Advice and support for Academic Misconduct is available from the Students' Union Advice Centre. You can contact them by email at Advice@Swansea-union.co.uk. They have advisors that can help you.
You can also seek help and guidance from your Academic Mentor/Supervisor to discuss the issue of academic misconduct and obtain advice on how to avoid it in the future. The School’s Academic Integrity Administration Team are also available and if you are unsure of how to proceed and need further guidance, please email email@example.com to speak to one of the Team.
It is completely natural that you will be feeling upset or worried about the allegation, and if you feel you need additional support, the School has a Student Information and Support Officer that will be happy to meet with you and discuss your issues confidentially. Contact details for the SEOs are given below:
This hasn’t happened to me before; what can I do to respond to the allegation?
In the case of suspected plagiarism, you will need to respond formally to the allegation, in writing, being mindful of the deadline outlined in the letter that was sent to you. As previously mentioned, you can obtain help and guidance with this from the Students' Union Advice Centre or your Academic Mentor.
If the allegation involves suspected collusion, then you will normally be invited to attend an interview the School of Management, on Bay Campus. This will take the form of a Zoom meeting between yourself and a minimum of two members of Academic Integrity staff. It is also possible that the Module Co-ordinator or other relevant member of academic staff will be present. There will also be a member of the Academic Integrity Admin team present to record the business of the meeting – these notes will form part of the evidence gathered during the investigation. You can bring someone with you to the meeting who is either another member of Swansea University (such as a housemate or a friend), or a Students’ Union representative (to include an advisor from the Students’ Union Advice Centre). If you cannot attend, you should communicate this to the Academic Integrity Admin Team and if possible, an attempt to re-arrange will be made.
Whatever the allegation pertains to, you should outline any mitigating circumstances that you would like to be considered, and you should submit any relevant documentary evidence in support.
IT IS IMPORTANT TO NOTE THAT IF YOU FAIL EITHER TO ATTEND AN ARRANGED MEETING OR SUBMIT A WRITTEN RESPONSE WITHIN THE TIME LIMIT, THE SCHOOL WILL DETERMINE YOUR CASE ON THE EVIDENCE AVAILABLE.
What will happen next?
If this is the first time you have been subject to an allegation of Academic Misconduct, all the evidence gathered and any accompanying correspondence/documentation from you will be submitted to a second School Academic Integrity Officer, who will examine the case again in the light of the evidence presented. This member of the Academic Integrity Team will be a different person to one who confirmed the initial prima facie case. The second Academic Integrity Officer will consider the evidence and decide whether the case against you is substantiated and if so, what the appropriate penalty will be. The University issues the Academic Integrity Officers with guidance on penalties, and this will be adhered to when applying an appropriate penalty. Further information on penalties; please see the specific section of the regulations:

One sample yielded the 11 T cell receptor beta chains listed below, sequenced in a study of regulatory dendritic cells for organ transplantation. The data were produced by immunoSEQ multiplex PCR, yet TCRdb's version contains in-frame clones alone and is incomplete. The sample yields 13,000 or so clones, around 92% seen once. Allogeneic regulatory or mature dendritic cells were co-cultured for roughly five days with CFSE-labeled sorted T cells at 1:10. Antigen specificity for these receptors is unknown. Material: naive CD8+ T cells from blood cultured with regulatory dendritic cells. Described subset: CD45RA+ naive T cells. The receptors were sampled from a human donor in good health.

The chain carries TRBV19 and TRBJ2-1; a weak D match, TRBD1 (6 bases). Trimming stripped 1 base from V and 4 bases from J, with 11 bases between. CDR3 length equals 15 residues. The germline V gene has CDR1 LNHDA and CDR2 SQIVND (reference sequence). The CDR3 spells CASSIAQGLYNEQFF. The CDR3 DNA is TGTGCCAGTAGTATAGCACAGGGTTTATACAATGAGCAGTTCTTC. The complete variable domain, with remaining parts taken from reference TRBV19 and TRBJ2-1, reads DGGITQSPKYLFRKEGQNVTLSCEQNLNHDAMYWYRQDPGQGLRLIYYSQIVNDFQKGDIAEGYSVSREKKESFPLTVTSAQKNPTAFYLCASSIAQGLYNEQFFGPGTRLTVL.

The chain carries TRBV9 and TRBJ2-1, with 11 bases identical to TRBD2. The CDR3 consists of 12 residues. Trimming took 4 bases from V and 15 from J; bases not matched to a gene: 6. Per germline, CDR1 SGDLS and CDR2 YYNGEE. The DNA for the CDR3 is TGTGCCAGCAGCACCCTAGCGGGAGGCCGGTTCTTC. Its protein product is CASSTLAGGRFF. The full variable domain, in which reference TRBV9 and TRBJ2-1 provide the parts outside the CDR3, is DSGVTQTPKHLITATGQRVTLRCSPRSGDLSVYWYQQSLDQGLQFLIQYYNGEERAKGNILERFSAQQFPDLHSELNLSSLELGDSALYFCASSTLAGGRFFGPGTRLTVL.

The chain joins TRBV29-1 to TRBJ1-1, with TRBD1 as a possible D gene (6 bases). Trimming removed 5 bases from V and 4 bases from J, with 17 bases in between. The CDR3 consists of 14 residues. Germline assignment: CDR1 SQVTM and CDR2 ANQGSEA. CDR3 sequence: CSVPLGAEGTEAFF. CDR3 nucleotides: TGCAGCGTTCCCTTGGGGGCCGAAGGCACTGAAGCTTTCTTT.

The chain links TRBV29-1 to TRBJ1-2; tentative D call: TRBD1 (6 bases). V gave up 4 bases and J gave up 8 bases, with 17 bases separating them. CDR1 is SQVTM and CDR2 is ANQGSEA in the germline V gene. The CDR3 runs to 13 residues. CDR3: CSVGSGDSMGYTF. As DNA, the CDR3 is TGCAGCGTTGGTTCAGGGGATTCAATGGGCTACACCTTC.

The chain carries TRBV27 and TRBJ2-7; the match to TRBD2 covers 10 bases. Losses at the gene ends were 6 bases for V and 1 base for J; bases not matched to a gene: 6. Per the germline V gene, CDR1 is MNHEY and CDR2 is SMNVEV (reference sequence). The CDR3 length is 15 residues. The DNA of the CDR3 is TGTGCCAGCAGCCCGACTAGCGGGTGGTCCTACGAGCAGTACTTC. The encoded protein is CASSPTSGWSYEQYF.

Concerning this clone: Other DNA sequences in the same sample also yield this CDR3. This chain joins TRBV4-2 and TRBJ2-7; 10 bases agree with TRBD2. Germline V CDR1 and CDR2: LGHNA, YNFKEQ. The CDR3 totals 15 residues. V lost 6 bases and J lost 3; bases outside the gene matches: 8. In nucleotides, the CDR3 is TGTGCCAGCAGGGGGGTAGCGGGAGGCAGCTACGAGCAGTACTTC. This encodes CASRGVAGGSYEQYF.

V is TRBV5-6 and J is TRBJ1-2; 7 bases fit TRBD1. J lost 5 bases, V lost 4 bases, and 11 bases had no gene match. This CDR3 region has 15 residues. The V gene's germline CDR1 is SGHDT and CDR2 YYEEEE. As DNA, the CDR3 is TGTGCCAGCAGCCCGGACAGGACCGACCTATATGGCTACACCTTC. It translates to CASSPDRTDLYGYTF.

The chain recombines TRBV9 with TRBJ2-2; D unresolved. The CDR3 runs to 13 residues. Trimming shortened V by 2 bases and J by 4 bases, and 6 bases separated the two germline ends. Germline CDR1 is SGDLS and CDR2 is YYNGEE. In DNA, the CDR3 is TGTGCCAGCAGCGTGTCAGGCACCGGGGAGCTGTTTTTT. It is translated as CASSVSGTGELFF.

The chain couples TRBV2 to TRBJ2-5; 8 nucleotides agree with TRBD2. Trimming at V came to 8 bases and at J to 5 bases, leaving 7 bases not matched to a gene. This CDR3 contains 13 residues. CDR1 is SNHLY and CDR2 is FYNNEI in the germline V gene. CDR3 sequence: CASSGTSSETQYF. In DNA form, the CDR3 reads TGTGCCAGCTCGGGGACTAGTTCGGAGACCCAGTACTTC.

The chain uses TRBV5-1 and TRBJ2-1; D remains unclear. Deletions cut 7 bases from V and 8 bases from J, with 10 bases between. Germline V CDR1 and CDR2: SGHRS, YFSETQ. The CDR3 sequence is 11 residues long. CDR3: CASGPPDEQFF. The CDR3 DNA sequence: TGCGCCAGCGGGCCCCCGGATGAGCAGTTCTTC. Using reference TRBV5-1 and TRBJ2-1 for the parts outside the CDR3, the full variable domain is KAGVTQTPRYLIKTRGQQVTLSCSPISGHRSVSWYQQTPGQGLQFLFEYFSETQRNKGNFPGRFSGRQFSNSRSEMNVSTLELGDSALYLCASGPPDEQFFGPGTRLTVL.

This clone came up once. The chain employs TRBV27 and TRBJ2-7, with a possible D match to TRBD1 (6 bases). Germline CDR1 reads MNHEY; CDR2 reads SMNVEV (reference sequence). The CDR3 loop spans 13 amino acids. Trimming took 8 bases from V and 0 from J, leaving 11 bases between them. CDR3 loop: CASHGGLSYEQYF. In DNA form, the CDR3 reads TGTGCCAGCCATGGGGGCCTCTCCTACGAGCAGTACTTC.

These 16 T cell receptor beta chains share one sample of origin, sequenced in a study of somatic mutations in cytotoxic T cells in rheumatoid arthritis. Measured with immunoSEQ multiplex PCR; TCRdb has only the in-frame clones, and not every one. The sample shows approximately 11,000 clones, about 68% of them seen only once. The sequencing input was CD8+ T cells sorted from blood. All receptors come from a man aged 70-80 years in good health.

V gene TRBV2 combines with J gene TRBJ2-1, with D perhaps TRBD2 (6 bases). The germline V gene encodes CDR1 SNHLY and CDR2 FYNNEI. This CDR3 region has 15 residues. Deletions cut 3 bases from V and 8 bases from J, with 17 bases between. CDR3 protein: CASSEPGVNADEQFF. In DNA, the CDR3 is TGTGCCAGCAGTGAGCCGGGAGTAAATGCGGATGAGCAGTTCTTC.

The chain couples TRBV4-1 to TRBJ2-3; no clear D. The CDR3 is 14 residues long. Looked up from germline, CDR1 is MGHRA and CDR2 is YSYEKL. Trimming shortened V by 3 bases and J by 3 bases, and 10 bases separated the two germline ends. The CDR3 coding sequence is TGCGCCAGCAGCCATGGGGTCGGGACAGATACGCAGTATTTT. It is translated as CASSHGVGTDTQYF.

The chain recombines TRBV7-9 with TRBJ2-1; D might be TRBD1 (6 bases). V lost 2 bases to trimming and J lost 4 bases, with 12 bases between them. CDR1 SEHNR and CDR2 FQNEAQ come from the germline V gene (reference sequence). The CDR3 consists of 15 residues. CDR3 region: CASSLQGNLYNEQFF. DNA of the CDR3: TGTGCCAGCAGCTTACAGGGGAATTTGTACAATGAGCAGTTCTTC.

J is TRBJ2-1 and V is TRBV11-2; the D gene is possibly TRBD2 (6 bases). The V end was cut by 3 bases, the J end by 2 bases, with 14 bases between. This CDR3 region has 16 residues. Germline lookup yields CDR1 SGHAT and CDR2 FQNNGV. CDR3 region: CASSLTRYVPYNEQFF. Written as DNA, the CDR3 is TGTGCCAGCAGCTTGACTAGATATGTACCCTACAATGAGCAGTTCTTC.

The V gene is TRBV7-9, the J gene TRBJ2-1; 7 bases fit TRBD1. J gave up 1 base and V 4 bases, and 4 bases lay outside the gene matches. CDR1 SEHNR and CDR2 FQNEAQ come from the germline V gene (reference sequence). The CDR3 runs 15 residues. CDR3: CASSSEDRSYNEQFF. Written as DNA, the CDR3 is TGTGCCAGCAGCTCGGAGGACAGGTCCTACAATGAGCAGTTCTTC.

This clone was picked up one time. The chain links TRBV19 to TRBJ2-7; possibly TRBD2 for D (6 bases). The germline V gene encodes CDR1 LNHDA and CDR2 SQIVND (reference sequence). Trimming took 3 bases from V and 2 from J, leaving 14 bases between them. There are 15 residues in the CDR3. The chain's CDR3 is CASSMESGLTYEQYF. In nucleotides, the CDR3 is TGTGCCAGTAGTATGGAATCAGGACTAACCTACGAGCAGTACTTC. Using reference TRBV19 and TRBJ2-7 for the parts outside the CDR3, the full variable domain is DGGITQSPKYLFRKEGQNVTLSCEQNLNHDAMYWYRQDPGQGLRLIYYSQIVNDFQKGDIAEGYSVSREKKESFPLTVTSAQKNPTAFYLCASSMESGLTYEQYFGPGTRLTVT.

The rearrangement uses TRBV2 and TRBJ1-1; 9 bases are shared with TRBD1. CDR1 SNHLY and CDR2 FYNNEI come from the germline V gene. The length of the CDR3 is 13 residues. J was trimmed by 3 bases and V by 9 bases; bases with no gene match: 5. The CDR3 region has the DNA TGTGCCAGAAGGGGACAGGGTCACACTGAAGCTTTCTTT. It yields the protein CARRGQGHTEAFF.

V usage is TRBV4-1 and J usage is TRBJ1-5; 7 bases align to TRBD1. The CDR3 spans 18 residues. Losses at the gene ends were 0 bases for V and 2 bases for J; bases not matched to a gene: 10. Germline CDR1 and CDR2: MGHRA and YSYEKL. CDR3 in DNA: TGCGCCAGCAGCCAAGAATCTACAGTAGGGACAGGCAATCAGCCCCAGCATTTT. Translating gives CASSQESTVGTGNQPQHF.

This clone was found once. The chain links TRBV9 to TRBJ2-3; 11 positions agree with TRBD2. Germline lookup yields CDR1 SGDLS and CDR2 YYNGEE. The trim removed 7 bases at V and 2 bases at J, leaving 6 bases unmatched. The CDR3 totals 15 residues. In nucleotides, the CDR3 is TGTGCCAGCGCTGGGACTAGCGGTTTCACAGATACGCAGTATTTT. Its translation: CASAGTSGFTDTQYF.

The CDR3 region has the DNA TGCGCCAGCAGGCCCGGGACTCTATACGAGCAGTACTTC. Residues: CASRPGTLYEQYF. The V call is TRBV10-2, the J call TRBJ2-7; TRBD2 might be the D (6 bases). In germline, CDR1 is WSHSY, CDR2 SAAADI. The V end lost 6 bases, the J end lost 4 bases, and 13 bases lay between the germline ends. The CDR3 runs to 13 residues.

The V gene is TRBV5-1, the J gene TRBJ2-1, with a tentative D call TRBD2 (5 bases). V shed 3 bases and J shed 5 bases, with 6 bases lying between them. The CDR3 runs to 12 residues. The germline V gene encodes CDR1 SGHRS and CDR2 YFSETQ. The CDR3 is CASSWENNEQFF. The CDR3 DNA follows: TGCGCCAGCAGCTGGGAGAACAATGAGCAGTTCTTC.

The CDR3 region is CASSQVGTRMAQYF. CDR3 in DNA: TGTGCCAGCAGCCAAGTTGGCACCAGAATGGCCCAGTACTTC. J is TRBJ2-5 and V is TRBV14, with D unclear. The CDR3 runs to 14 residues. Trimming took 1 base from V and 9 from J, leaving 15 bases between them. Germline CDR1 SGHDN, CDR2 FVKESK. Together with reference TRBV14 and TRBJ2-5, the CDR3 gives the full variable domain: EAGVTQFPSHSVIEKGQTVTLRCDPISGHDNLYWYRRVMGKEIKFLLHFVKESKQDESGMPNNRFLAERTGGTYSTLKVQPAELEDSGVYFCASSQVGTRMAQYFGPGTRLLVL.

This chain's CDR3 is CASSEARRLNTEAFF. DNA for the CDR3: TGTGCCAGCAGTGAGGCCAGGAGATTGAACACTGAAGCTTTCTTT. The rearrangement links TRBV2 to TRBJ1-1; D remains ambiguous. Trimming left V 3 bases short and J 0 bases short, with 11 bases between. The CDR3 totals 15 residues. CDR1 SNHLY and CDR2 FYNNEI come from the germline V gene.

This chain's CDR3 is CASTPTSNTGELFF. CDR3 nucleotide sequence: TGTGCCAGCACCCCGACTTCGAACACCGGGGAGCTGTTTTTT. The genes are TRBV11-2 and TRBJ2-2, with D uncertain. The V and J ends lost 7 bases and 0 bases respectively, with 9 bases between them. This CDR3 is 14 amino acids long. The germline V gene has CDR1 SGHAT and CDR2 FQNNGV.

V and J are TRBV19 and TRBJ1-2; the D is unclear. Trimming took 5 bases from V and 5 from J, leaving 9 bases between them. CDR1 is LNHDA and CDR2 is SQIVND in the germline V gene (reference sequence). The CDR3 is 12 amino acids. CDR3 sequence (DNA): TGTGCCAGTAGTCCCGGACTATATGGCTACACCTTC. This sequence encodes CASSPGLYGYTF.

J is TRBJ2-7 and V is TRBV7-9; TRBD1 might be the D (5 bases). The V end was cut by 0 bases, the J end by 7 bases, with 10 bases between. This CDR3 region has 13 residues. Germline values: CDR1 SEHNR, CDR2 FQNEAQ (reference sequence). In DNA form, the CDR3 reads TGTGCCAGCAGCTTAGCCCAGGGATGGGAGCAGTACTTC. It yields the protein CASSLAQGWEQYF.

https://myuni.swansea.ac.uk/academic-life/academic-regulations/assessment-and-progress/academic-misconduct-procedure/ section 13
You will then receive a letter specifying the outcome of the investigation, and detailing the penalty applied, if appropriate. If the allegation is unsubstantiated, i.e. the Academic Integrity Officer is content that no misconduct took place, you will be informed in writing and no further action will be taken against you.
How can I appeal this decision?
If your case is substantiated, the letter you are sent contains information on how you can request a review of the decision. However, you should be aware that there are strict grounds for the consideration of a review, and these, together with details on the procedure, can be accessed from the University’s website at:
What if this isn’t my first offence?
If you have had a case of Academic Misconduct against you substantiated in the past at Swansea University, all the evidence gathered and any accompanying correspondence/documentation from you will be submitted to the University’s Director of Academic Integrity, who will examine the case again in the light of the evidence presented. If considered necessary, the Director will set up a Committee of Enquiry to consider the case, and you will receive a letter from the University Academic Registry inviting you attend. This letter will contain details regarding the Committee and all the evidence to be considered will be attached. The School will inform you when the case has been referred to the Director of Academic Integrity.
My letter says that I have to attend an Academic Integrity Viva, what does this mean?
In cases where the School has concerns that the work submitted may have been written by someone else, and has then been submitted as though it was the student’s own (i.e. commissioned), they can opt to conduct an Academic Integrity Viva. Under the University’s Code of Practice governing the procedures for dealing with academic misconduct, the viva allows the School to test the student’s knowledge of the work in person.
The notification of the date and time of the viva will be contained in the letter, and you will be asked to confirm your attendance. If you cannot attend, the viva can be rearranged to another time. If you fail to attend the academic integrity viva without good reason, inferences may be drawn in relation to the failure to attend. A written record of the viva will be kept, and forms part of the evidence considered by the School’s Academic Integrity Officers.
Following the viva, if it is considered, or suspected, that academic misconduct has occurred in relation to the work submitted, the case would be referred to the University’s Director of Academic Integrity, who will examine the case again in the light of all the evidence presented. If considered necessary, the Director will set up a Committee of Enquiry to consider the allegation, and you will receive a letter from the University Academic Registry inviting you to attend. This letter will contain details regarding the Committee and all the evidence to be considered will be attached. The School will inform you when the case has been referred to the Director of Academic Integrity. However, following the viva the case is unsubstantiated, it will not be referred, you will be informed in writing and no further action will be taken.
I am still unsure what to do…
If, after reading these FAQs, you still have a question – please do email firstname.lastname@example.org and we will do our best to help.